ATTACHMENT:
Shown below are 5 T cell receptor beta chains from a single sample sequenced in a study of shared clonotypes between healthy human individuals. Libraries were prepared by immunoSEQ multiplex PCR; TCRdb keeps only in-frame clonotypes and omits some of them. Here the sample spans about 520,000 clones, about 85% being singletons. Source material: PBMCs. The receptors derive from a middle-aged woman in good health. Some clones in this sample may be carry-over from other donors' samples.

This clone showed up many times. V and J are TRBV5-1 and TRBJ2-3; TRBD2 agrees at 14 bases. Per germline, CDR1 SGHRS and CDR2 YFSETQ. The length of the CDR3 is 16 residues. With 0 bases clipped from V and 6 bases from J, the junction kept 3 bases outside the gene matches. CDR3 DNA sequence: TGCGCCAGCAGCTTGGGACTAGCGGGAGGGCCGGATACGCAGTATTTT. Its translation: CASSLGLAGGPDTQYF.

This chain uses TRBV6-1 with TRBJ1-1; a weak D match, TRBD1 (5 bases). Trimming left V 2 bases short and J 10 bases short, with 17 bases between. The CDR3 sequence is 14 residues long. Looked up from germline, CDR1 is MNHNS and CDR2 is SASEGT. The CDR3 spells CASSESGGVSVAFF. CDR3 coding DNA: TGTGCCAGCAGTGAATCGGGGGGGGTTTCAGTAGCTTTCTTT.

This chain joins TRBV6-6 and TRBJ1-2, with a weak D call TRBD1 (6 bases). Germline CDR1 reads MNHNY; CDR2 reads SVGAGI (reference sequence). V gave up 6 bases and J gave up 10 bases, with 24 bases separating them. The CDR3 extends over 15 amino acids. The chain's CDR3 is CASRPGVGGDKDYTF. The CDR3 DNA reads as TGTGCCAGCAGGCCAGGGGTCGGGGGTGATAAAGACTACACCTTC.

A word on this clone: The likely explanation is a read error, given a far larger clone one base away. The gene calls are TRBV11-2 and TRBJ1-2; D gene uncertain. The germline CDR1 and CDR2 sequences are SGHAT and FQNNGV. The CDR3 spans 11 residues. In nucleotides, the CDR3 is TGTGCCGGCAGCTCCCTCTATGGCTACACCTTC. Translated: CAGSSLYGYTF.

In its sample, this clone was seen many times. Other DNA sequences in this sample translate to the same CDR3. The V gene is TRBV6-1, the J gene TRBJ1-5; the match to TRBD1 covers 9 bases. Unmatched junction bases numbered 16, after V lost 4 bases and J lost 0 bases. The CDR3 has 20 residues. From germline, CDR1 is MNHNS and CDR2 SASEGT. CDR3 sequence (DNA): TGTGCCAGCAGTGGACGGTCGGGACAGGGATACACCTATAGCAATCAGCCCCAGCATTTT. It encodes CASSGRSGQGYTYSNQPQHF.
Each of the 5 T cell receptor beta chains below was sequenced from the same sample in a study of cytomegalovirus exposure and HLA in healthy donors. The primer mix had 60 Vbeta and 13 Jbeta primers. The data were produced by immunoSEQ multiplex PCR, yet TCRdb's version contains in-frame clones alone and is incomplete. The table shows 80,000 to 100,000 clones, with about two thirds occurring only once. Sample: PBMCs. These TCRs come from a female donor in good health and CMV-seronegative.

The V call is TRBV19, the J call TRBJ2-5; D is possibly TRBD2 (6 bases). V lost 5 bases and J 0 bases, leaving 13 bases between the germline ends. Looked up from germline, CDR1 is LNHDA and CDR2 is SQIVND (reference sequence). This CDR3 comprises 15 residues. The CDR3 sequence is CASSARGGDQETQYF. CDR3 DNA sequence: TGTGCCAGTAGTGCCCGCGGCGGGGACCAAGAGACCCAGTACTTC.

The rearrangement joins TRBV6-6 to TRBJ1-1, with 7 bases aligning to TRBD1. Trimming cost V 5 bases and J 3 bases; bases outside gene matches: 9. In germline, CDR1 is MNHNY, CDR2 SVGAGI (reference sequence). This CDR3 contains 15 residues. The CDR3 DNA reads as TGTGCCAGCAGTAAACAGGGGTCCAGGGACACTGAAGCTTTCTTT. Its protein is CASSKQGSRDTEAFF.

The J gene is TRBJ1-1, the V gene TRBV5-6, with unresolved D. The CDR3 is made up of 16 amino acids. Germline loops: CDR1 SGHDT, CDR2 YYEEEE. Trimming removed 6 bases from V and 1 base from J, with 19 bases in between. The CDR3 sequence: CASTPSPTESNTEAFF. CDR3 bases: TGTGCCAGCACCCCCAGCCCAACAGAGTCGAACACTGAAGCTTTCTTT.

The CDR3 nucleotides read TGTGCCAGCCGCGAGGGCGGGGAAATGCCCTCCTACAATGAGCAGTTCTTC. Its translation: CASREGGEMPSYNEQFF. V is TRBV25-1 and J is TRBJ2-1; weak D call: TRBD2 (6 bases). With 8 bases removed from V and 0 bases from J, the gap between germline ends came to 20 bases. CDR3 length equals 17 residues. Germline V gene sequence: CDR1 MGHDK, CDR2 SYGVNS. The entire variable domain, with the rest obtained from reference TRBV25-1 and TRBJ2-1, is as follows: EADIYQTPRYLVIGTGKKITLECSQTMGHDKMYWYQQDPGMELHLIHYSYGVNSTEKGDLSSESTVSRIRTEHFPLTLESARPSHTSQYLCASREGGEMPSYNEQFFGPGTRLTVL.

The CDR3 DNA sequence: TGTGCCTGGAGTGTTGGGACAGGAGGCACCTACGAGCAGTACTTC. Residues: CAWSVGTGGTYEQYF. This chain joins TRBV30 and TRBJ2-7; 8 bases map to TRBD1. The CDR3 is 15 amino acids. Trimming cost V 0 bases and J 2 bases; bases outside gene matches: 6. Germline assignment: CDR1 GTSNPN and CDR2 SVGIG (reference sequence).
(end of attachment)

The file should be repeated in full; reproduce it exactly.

Shown below are 5 T cell receptor beta chains from a single sample sequenced in a study of shared clonotypes between healthy human individuals. Libraries were prepared by immunoSEQ multiplex PCR; TCRdb keeps only in-frame clonotypes and omits some of them. Here the sample spans about 520,000 clones, about 85% being singletons. Source material: PBMCs. The receptors derive from a middle-aged woman in good health. Some clones in this sample may be carry-over from other donors' samples.

This clone showed up many times. V and J are TRBV5-1 and TRBJ2-3; TRBD2 agrees at 14 bases. Per germline, CDR1 SGHRS and CDR2 YFSETQ. The length of the CDR3 is 16 residues. With 0 bases clipped from V and 6 bases from J, the junction kept 3 bases outside the gene matches. CDR3 DNA sequence: TGCGCCAGCAGCTTGGGACTAGCGGGAGGGCCGGATACGCAGTATTTT. Its translation: CASSLGLAGGPDTQYF.

This chain uses TRBV6-1 with TRBJ1-1; a weak D match, TRBD1 (5 bases). Trimming left V 2 bases short and J 10 bases short, with 17 bases between. The CDR3 sequence is 14 residues long. Looked up from germline, CDR1 is MNHNS and CDR2 is SASEGT. The CDR3 spells CASSESGGVSVAFF. CDR3 coding DNA: TGTGCCAGCAGTGAATCGGGGGGGGTTTCAGTAGCTTTCTTT.

This chain joins TRBV6-6 and TRBJ1-2, with a weak D call TRBD1 (6 bases). Germline CDR1 reads MNHNY; CDR2 reads SVGAGI (reference sequence). V gave up 6 bases and J gave up 10 bases, with 24 bases separating them. The CDR3 extends over 15 amino acids. The chain's CDR3 is CASRPGVGGDKDYTF. The CDR3 DNA reads as TGTGCCAGCAGGCCAGGGGTCGGGGGTGATAAAGACTACACCTTC.

A word on this clone: The likely explanation is a read error, given a far larger clone one base away. The gene calls are TRBV11-2 and TRBJ1-2; D gene uncertain. The germline CDR1 and CDR2 sequences are SGHAT and FQNNGV. The CDR3 spans 11 residues. In nucleotides, the CDR3 is TGTGCCGGCAGCTCCCTCTATGGCTACACCTTC. Translated: CAGSSLYGYTF.

In its sample, this clone was seen many times. Other DNA sequences in this sample translate to the same CDR3. The V gene is TRBV6-1, the J gene TRBJ1-5; the match to TRBD1 covers 9 bases. Unmatched junction bases numbered 16, after V lost 4 bases and J lost 0 bases. The CDR3 has 20 residues. From germline, CDR1 is MNHNS and CDR2 SASEGT. CDR3 sequence (DNA): TGTGCCAGCAGTGGACGGTCGGGACAGGGATACACCTATAGCAATCAGCCCCAGCATTTT. It encodes CASSGRSGQGYTYSNQPQHF.
Each of the 5 T cell receptor beta chains below was sequenced from the same sample in a study of cytomegalovirus exposure and HLA in healthy donors. The primer mix had 60 Vbeta and 13 Jbeta primers. The data were produced by immunoSEQ multiplex PCR, yet TCRdb's version contains in-frame clones alone and is incomplete. The table shows 80,000 to 100,000 clones, with about two thirds occurring only once. Sample: PBMCs. These TCRs come from a female donor in good health and CMV-seronegative.

The V call is TRBV19, the J call TRBJ2-5; D is possibly TRBD2 (6 bases). V lost 5 bases and J 0 bases, leaving 13 bases between the germline ends. Looked up from germline, CDR1 is LNHDA and CDR2 is SQIVND (reference sequence). This CDR3 comprises 15 residues. The CDR3 sequence is CASSARGGDQETQYF. CDR3 DNA sequence: TGTGCCAGTAGTGCCCGCGGCGGGGACCAAGAGACCCAGTACTTC.

The rearrangement joins TRBV6-6 to TRBJ1-1, with 7 bases aligning to TRBD1. Trimming cost V 5 bases and J 3 bases; bases outside gene matches: 9. In germline, CDR1 is MNHNY, CDR2 SVGAGI (reference sequence). This CDR3 contains 15 residues. The CDR3 DNA reads as TGTGCCAGCAGTAAACAGGGGTCCAGGGACACTGAAGCTTTCTTT. Its protein is CASSKQGSRDTEAFF.

The J gene is TRBJ1-1, the V gene TRBV5-6, with unresolved D. The CDR3 is made up of 16 amino acids. Germline loops: CDR1 SGHDT, CDR2 YYEEEE. Trimming removed 6 bases from V and 1 base from J, with 19 bases in between. The CDR3 sequence: CASTPSPTESNTEAFF. CDR3 bases: TGTGCCAGCACCCCCAGCCCAACAGAGTCGAACACTGAAGCTTTCTTT.

The CDR3 nucleotides read TGTGCCAGCCGCGAGGGCGGGGAAATGCCCTCCTACAATGAGCAGTTCTTC. Its translation: CASREGGEMPSYNEQFF. V is TRBV25-1 and J is TRBJ2-1; weak D call: TRBD2 (6 bases). With 8 bases removed from V and 0 bases from J, the gap between germline ends came to 20 bases. CDR3 length equals 17 residues. Germline V gene sequence: CDR1 MGHDK, CDR2 SYGVNS. The entire variable domain, with the rest obtained from reference TRBV25-1 and TRBJ2-1, is as follows: EADIYQTPRYLVIGTGKKITLECSQTMGHDKMYWYQQDPGMELHLIHYSYGVNSTEKGDLSSESTVSRIRTEHFPLTLESARPSHTSQYLCASREGGEMPSYNEQFFGPGTRLTVL.

The CDR3 DNA sequence: TGTGCCTGGAGTGTTGGGACAGGAGGCACCTACGAGCAGTACTTC. Residues: CAWSVGTGGTYEQYF. This chain joins TRBV30 and TRBJ2-7; 8 bases map to TRBD1. The CDR3 is 15 amino acids. Trimming cost V 0 bases and J 2 bases; bases outside gene matches: 6. Germline assignment: CDR1 GTSNPN and CDR2 SVGIG (reference sequence).